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Tag words: Vibrio cholerae, V cholerae, V cholerae O139, cholera, diarrhea.

Vibrio cholerae

Kingdom: Bacteria
Phylum: Proteobacteria
Class: Gamma Proteobacteria
Order: Vibrionales
Family: Vibrionaceae
Genus: Vibrio
Species: V. cholerae

Kenneth Todar currently teaches Microbiology 100 at the University of Wisconsin-Madison.  His main teaching interests include general microbiology, bacterial diversity, microbial ecology and pathogenic bacteriology.

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Vibrio cholerae and Asiatic Cholera (page 4)

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© Kenneth Todar, PhD

Immunity to Cholera

Infection with V. cholerae results in a spectrum of responses ranging from life-threatening secretory diarrhea to mild or unapparent infections of no manifestation except a serologic response. The reasons for these differences are not known. One idea is that individuals differ in the availability of intestinal receptors for cholera vibrios or for their toxin, but this has not been proven. Prior immunologic experience is certainly a major factor. For example, in heavily endemic regions such as Bangladesh, the attack rate is relatively low among adults in comparison with children.

After natural infection by V. cholerae, circulating antibodies can be detected against several cholera antigens including the toxin, somatic (O) antigens, and flagellar (H) antigens. These antibodies are also raised by parenteral injection of antigens as vaccine components. Antibodies directed against Vibrio O antigens are considered "vibriocidal" antibodies because they will lyse V. cholerae cells in the presence of complement and serum components. Vibriocidal antibodies reach a peak 8-10 days after the onset of clinical illness, and then decrease, returning to the baseline 2 - 7 months later. Their presence correlates with resistance to infection, but they may not be the mediators of this protection, and the role of circulating antibodies in natural infection is unclear.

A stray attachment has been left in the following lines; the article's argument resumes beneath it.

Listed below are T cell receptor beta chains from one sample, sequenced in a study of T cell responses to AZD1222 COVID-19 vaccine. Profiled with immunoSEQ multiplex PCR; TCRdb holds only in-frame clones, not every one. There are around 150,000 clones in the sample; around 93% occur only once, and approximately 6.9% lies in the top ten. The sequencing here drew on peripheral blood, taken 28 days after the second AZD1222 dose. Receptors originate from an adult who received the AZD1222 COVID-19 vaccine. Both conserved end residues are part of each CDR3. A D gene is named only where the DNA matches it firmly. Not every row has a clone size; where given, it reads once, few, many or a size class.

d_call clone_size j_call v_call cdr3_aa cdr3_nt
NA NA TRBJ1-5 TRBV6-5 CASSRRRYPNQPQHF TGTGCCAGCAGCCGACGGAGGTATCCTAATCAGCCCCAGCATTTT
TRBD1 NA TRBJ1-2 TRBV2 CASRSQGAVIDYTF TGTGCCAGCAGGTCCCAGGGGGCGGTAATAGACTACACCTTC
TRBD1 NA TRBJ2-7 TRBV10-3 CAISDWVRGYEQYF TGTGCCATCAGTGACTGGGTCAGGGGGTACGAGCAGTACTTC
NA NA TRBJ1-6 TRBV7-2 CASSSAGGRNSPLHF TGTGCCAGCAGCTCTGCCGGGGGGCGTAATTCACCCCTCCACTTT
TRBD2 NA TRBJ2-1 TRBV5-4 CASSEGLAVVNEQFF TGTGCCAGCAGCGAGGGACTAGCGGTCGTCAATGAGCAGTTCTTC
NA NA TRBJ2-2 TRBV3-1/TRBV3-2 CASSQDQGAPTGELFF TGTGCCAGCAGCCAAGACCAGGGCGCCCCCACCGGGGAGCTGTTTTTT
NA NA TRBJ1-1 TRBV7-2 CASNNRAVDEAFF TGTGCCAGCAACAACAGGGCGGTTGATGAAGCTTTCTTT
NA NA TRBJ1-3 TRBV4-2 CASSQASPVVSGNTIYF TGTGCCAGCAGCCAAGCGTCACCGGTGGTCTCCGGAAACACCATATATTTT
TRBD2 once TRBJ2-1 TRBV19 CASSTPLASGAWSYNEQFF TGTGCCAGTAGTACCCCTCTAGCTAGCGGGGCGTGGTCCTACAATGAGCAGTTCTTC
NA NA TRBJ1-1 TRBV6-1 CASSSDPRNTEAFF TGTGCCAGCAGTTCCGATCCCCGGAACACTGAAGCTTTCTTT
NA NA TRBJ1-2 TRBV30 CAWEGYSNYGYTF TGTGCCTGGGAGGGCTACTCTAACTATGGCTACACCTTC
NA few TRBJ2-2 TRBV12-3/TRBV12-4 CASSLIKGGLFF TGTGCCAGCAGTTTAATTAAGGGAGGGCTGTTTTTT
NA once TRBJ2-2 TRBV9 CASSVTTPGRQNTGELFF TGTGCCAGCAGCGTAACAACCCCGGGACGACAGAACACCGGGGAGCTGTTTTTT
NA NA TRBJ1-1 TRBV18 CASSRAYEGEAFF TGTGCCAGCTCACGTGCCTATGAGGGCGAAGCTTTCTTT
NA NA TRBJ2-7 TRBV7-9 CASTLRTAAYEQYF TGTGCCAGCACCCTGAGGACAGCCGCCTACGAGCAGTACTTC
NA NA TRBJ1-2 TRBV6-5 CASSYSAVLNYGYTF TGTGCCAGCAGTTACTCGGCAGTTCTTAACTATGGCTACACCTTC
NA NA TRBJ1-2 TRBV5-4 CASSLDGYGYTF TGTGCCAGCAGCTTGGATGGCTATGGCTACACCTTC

After natural infection, people also develop toxin-neutralizing antibodies butthere is no correlation between antitoxic antibody levels and the incidence of disease in cholera zones.

Since cholera is essentially a topical disease of the small intestine, it would seem that topical defense might be a main determinant of protection against infection by V. cholerae. Recurrent infections of cholera are in fact, rare, and this is probably due to local immune defense mediated by antibodies secreted onto the surfaces of the intestinal mucosa. Moreover, in children who are nursing cholera is less likely to occur, presumably due to protection afforded by secretory antibody in mother's milk.

Secretory IgA, as well as IgG and IgM in serum exudate, can be detected in the intestinal mucosa of immune individuals. Although these antibodies presumably have to function in the absence of complement they still bring about protective immunity. Motility is important in pathogenesis, and antibodies against flagella could immobilize the vibrios. Antibodies against flagella or somatic O antigens could cause clumping and arrested motion of cells. Antitoxic antibodies could react with toxin at the epithelial cell surface and block binding or activity of the the toxin.  Since the process by which the vibrios attach to the intestinal epithelium is highly specific, antibodies against Vibrio fimbriae or other surface components (LPS?) could block attachment.